After Joseph was sold into slavery, and prior to his being sold to Potiphar, Genesis interrupts the flow of the story and inserts this interesting, and seemingly-out-of-place, interlude about Joseph’s brother Judah:
Judah had gotten married and had three sons: Er, Onan, and Shelah. When Er came of age, Judah found him a wife named Tamar. But Er was evil (we are not told why), and God took him. After Er died, the tradition of the times was that his brother must marry the widow, and the children of this marriage would be considered the children of the dead elder brother and would continue his line. So Judah had Onan marry Tamar. But Onan wasn’t interested in supporting a family that was not considered his own, so when he slept with Tamar he would not ejaculate inside her. This displeased the Lord who had commanded his people to ‘be fruitful and multiply’, and Onan, too, was taken. Next, Shelah was supposed to marry Tamar, but Shelah was still a boy. So Judah told Tamar to return to her own father, and when Shelah was grown up they would be married.
Shelah grew to manhood, but Judah didn’t contact Tamar. She seemed a bit of a jinx, and we can understand that he didn’t want to lose his only remaining son.
Long after, Judah’s wife passed away. After the period of mourning, he took a trip to Timnah, and Tamar heard that he was going there. She also knew that Judah hadn’t done what he promised, for Shelah was obviously now a fully grown man. Since it was her sacred duty to be ‘fruitful’ and bear children, and she was considered betrothed to the family of Judah and could not marry anyone else, she devised a clever plan:
She took off her widow’s garb, covered her face, and sat by the road to Timnah. When Judah saw her, he didn’t recognize her and thought that she was a harlot, and he asked to sleep with her. She asked what he would pay. He offered a young sheep. She agreed, but since he didn’t have the sheep with him, and was only promising to send it later, she asked for some collateral. Judah gave her his seal, cord and staff. They then slept together and she conceived. He later sent a friend to give her the sheep and retrieve his belongings, but she was nowhere to be found and no one in the region had seen any harlots.
Some months later, Judah received word that Tamar was pregnant. Since she was betrothed to his family, and Shelah hadn’t married her, Tamar was evidently guilty of adultery, a capital offense. So Judah ordered her executed. As she was being brought out, she sent a package and a message to her father-in-law: “I am with child by the man to whom these belong. Examine them: whose seal and cord and staff are these?” Judah recognized them and said “She is more righteous than I, inasmuch as I did not give her to my son Shelah.”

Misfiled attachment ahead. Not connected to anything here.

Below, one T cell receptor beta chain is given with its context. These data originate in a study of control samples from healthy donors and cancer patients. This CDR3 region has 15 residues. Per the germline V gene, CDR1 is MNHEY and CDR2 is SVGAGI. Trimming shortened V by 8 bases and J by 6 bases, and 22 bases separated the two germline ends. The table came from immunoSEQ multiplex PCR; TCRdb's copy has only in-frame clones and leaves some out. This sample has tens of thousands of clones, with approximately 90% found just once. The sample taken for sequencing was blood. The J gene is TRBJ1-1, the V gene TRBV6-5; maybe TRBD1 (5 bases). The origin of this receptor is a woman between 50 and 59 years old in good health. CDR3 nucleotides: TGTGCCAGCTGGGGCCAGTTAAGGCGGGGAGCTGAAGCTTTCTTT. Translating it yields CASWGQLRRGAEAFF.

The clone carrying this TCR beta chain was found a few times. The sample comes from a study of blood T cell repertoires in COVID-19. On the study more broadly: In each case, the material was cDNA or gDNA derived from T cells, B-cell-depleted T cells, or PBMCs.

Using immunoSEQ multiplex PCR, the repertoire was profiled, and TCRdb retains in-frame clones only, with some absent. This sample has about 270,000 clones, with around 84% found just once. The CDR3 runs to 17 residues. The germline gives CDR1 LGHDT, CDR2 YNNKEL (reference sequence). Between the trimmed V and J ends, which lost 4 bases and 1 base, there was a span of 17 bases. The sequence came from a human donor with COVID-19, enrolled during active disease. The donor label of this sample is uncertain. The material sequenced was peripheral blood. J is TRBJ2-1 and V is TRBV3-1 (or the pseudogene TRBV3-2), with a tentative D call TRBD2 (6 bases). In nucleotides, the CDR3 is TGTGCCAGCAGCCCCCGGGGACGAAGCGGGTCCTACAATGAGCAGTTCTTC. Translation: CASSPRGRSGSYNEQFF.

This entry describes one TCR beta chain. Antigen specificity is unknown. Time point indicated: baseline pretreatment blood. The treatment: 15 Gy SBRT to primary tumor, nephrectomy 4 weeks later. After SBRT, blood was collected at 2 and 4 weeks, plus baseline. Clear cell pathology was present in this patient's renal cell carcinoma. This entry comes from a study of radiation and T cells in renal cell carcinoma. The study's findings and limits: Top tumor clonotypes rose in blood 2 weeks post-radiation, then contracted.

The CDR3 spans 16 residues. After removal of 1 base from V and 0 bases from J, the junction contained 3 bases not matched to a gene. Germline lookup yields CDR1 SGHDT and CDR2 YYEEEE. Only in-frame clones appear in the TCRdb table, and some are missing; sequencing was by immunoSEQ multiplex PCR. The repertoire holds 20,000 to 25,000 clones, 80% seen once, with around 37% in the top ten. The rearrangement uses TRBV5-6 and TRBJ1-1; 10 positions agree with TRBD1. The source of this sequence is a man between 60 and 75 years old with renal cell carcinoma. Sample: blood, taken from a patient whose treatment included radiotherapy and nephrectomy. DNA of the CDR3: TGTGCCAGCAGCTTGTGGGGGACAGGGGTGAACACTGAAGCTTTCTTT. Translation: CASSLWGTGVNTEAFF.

This public confession of wrongdoing is the first such confession in the Bible (long overdue since Adam first blamed Eve and Eve blamed the Serpent), and it is a symbol of profound repentance. Tamar was spared. Thanks to her, Judah has learned to bear responsibility and to be merciful. Later on, this character preparation will serve him well when he has to confront his brother Joseph. There, as the story of the soul’s descent into material life comes to an end, Judah will have to prove to Joseph that he has become a Tzadik, a righteous man: and thanks to Tamar, he is.
Judah will then exemplify the highest form of human love, without which life on earth could never succeed – the willingness to sacrifice one’s life for another.
This is the final step in the soul’s preparation for earthly life.
Of course, after long years in a material body, the soul will become enthralled with the things of the earth, will forget from whence it came, will fall under the thumb of the ego [“Pharaoh”[, and will descend into slavery.
Tamar is greatly honored. She gave birth to twins, Perez and Zerah. King David would later be a descendant of Perez, and so too would be the Messiah.
(from my book, “The Sacred Chalice: Women of the Bible”)